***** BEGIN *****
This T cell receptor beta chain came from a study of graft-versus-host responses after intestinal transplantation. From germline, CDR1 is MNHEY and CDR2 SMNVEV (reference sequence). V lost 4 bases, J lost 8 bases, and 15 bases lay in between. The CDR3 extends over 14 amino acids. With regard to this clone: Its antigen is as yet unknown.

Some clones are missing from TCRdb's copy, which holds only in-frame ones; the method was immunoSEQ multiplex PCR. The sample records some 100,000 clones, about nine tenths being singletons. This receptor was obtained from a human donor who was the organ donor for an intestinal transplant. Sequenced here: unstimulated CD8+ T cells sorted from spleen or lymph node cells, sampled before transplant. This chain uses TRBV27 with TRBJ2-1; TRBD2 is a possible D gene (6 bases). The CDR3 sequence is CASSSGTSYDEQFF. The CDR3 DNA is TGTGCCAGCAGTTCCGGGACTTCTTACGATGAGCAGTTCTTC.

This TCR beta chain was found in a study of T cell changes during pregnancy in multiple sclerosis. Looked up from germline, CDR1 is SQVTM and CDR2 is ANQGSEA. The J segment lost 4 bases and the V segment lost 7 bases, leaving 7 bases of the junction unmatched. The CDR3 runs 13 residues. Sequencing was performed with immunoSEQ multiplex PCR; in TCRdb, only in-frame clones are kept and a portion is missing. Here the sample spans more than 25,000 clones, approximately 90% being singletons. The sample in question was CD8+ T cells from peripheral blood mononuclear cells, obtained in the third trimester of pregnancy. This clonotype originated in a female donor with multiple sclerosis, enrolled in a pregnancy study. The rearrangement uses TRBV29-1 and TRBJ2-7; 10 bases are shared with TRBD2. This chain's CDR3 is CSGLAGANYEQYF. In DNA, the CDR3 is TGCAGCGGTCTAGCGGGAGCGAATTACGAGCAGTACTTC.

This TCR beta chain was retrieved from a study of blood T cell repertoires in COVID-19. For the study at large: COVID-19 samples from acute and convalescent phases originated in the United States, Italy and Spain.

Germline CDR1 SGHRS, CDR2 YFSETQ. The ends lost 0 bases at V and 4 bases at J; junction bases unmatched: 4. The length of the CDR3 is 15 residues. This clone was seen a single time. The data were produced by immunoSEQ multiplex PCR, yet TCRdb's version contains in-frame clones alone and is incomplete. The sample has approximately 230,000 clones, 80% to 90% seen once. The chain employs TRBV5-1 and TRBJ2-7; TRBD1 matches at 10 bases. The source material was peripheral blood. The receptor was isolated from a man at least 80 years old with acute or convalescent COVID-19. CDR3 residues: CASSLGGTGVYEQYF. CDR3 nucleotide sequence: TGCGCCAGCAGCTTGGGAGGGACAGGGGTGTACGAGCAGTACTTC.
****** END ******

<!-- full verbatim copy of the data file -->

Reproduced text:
This T cell receptor beta chain came from a study of graft-versus-host responses after intestinal transplantation. From germline, CDR1 is MNHEY and CDR2 SMNVEV (reference sequence). V lost 4 bases, J lost 8 bases, and 15 bases lay in between. The CDR3 extends over 14 amino acids. With regard to this clone: Its antigen is as yet unknown.

Some clones are missing from TCRdb's copy, which holds only in-frame ones; the method was immunoSEQ multiplex PCR. The sample records some 100,000 clones, about nine tenths being singletons. This receptor was obtained from a human donor who was the organ donor for an intestinal transplant. Sequenced here: unstimulated CD8+ T cells sorted from spleen or lymph node cells, sampled before transplant. This chain uses TRBV27 with TRBJ2-1; TRBD2 is a possible D gene (6 bases). The CDR3 sequence is CASSSGTSYDEQFF. The CDR3 DNA is TGTGCCAGCAGTTCCGGGACTTCTTACGATGAGCAGTTCTTC.

This TCR beta chain was found in a study of T cell changes during pregnancy in multiple sclerosis. Looked up from germline, CDR1 is SQVTM and CDR2 is ANQGSEA. The J segment lost 4 bases and the V segment lost 7 bases, leaving 7 bases of the junction unmatched. The CDR3 runs 13 residues. Sequencing was performed with immunoSEQ multiplex PCR; in TCRdb, only in-frame clones are kept and a portion is missing. Here the sample spans more than 25,000 clones, approximately 90% being singletons. The sample in question was CD8+ T cells from peripheral blood mononuclear cells, obtained in the third trimester of pregnancy. This clonotype originated in a female donor with multiple sclerosis, enrolled in a pregnancy study. The rearrangement uses TRBV29-1 and TRBJ2-7; 10 bases are shared with TRBD2. This chain's CDR3 is CSGLAGANYEQYF. In DNA, the CDR3 is TGCAGCGGTCTAGCGGGAGCGAATTACGAGCAGTACTTC.

This TCR beta chain was retrieved from a study of blood T cell repertoires in COVID-19. For the study at large: COVID-19 samples from acute and convalescent phases originated in the United States, Italy and Spain.

Germline CDR1 SGHRS, CDR2 YFSETQ. The ends lost 0 bases at V and 4 bases at J; junction bases unmatched: 4. The length of the CDR3 is 15 residues. This clone was seen a single time. The data were produced by immunoSEQ multiplex PCR, yet TCRdb's version contains in-frame clones alone and is incomplete. The sample has approximately 230,000 clones, 80% to 90% seen once. The chain employs TRBV5-1 and TRBJ2-7; TRBD1 matches at 10 bases. The source material was peripheral blood. The receptor was isolated from a man at least 80 years old with acute or convalescent COVID-19. CDR3 residues: CASSLGGTGVYEQYF. CDR3 nucleotide sequence: TGCGCCAGCAGCTTGGGAGGGACAGGGGTGTACGAGCAGTACTTC.